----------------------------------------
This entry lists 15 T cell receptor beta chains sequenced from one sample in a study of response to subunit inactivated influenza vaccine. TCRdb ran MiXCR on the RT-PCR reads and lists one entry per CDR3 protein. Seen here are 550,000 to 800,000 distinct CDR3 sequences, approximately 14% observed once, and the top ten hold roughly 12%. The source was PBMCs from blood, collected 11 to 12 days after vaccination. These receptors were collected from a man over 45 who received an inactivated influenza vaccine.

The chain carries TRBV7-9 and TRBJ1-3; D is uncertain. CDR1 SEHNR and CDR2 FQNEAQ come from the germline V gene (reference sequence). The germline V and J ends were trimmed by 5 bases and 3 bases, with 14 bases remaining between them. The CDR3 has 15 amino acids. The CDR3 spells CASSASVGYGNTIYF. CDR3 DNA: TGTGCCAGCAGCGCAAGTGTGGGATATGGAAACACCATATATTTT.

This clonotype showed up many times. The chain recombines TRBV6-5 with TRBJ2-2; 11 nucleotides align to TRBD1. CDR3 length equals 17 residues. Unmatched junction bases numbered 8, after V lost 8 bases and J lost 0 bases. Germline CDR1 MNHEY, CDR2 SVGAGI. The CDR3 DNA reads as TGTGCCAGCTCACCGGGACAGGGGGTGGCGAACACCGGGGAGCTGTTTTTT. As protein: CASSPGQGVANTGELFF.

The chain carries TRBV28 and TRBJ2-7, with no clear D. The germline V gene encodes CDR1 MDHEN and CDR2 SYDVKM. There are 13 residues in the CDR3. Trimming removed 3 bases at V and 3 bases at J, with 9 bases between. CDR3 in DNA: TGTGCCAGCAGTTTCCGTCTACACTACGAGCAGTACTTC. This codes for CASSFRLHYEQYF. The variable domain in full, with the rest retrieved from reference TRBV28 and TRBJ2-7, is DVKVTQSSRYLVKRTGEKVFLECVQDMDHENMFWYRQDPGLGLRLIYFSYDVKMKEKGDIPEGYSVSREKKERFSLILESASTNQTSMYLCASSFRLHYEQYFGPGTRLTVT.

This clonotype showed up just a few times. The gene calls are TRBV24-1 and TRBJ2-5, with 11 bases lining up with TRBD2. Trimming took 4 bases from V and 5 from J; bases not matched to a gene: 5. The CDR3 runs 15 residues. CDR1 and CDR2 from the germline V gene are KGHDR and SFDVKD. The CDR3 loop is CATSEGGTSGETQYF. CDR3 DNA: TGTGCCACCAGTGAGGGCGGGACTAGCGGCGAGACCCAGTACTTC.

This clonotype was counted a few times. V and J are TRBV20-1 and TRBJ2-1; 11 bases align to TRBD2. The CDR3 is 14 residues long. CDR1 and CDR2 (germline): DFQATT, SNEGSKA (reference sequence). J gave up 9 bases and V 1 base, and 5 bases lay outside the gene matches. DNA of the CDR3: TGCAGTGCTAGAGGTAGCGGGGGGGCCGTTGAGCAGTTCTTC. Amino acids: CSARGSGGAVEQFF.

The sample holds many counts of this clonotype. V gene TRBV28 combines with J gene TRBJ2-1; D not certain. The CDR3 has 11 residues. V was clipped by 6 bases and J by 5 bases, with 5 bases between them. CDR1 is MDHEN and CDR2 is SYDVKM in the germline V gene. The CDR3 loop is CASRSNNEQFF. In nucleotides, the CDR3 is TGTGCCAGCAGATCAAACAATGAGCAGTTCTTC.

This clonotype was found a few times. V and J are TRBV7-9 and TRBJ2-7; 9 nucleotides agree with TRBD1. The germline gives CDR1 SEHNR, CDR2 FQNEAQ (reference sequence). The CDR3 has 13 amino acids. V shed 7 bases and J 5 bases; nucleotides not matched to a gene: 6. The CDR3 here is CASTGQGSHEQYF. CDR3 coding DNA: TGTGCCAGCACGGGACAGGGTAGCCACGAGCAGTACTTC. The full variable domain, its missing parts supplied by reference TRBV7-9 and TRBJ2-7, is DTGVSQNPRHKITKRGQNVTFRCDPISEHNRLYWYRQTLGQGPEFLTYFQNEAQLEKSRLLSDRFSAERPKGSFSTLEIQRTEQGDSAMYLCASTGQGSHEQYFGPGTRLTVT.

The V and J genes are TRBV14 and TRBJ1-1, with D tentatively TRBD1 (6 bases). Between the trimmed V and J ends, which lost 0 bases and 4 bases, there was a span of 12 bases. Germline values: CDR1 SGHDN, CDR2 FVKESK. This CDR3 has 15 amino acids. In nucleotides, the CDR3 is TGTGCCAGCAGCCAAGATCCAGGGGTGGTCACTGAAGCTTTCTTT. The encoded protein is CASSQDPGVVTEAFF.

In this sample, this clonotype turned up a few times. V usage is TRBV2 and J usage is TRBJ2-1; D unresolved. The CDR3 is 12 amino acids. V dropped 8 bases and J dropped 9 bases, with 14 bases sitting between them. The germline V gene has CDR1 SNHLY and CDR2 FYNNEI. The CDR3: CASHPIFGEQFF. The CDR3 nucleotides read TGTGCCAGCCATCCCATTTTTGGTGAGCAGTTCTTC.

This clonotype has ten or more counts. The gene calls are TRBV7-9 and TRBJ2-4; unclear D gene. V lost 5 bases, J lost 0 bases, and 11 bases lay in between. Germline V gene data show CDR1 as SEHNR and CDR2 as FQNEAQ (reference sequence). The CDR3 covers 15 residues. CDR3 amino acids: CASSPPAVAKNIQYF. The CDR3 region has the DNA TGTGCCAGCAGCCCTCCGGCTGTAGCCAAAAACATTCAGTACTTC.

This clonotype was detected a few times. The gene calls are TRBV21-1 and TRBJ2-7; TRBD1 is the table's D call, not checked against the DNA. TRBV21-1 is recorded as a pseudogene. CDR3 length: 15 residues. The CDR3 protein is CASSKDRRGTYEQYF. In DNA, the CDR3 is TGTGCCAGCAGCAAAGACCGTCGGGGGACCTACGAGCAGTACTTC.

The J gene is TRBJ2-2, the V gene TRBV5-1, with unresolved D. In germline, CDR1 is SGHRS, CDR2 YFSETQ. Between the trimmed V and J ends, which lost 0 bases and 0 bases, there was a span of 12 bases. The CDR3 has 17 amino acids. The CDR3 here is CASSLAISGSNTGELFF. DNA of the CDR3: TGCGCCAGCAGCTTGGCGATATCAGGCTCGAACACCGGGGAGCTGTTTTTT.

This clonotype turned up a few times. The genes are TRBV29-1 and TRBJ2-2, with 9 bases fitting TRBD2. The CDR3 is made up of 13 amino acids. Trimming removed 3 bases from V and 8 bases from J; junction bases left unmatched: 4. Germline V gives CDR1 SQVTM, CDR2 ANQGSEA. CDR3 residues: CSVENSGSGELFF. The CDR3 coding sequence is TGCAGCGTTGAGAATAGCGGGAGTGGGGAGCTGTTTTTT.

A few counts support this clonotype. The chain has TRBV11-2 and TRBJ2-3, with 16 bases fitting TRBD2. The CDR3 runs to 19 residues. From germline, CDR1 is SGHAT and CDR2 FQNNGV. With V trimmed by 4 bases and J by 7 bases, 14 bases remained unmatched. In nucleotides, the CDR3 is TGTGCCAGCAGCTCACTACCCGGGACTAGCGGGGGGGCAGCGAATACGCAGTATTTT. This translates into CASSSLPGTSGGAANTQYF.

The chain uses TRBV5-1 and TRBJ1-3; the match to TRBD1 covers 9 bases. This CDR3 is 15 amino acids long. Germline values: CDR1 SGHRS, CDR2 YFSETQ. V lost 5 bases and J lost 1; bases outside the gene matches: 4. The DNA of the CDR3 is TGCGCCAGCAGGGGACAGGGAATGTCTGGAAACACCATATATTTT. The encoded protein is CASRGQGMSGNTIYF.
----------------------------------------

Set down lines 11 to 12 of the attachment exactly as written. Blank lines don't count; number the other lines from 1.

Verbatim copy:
This clonotype has ten or more counts. The gene calls are TRBV7-9 and TRBJ2-4; unclear D gene. V lost 5 bases, J lost 0 bases, and 11 bases lay in between. Germline V gene data show CDR1 as SEHNR and CDR2 as FQNEAQ (reference sequence). The CDR3 covers 15 residues. CDR3 amino acids: CASSPPAVAKNIQYF. The CDR3 region has the DNA TGTGCCAGCAGCCCTCCGGCTGTAGCCAAAAACATTCAGTACTTC.

This clonotype was detected a few times. The gene calls are TRBV21-1 and TRBJ2-7; TRBD1 is the table's D call, not checked against the DNA. TRBV21-1 is recorded as a pseudogene. CDR3 length: 15 residues. The CDR3 protein is CASSKDRRGTYEQYF. In DNA, the CDR3 is TGTGCCAGCAGCAAAGACCGTCGGGGGACCTACGAGCAGTACTTC.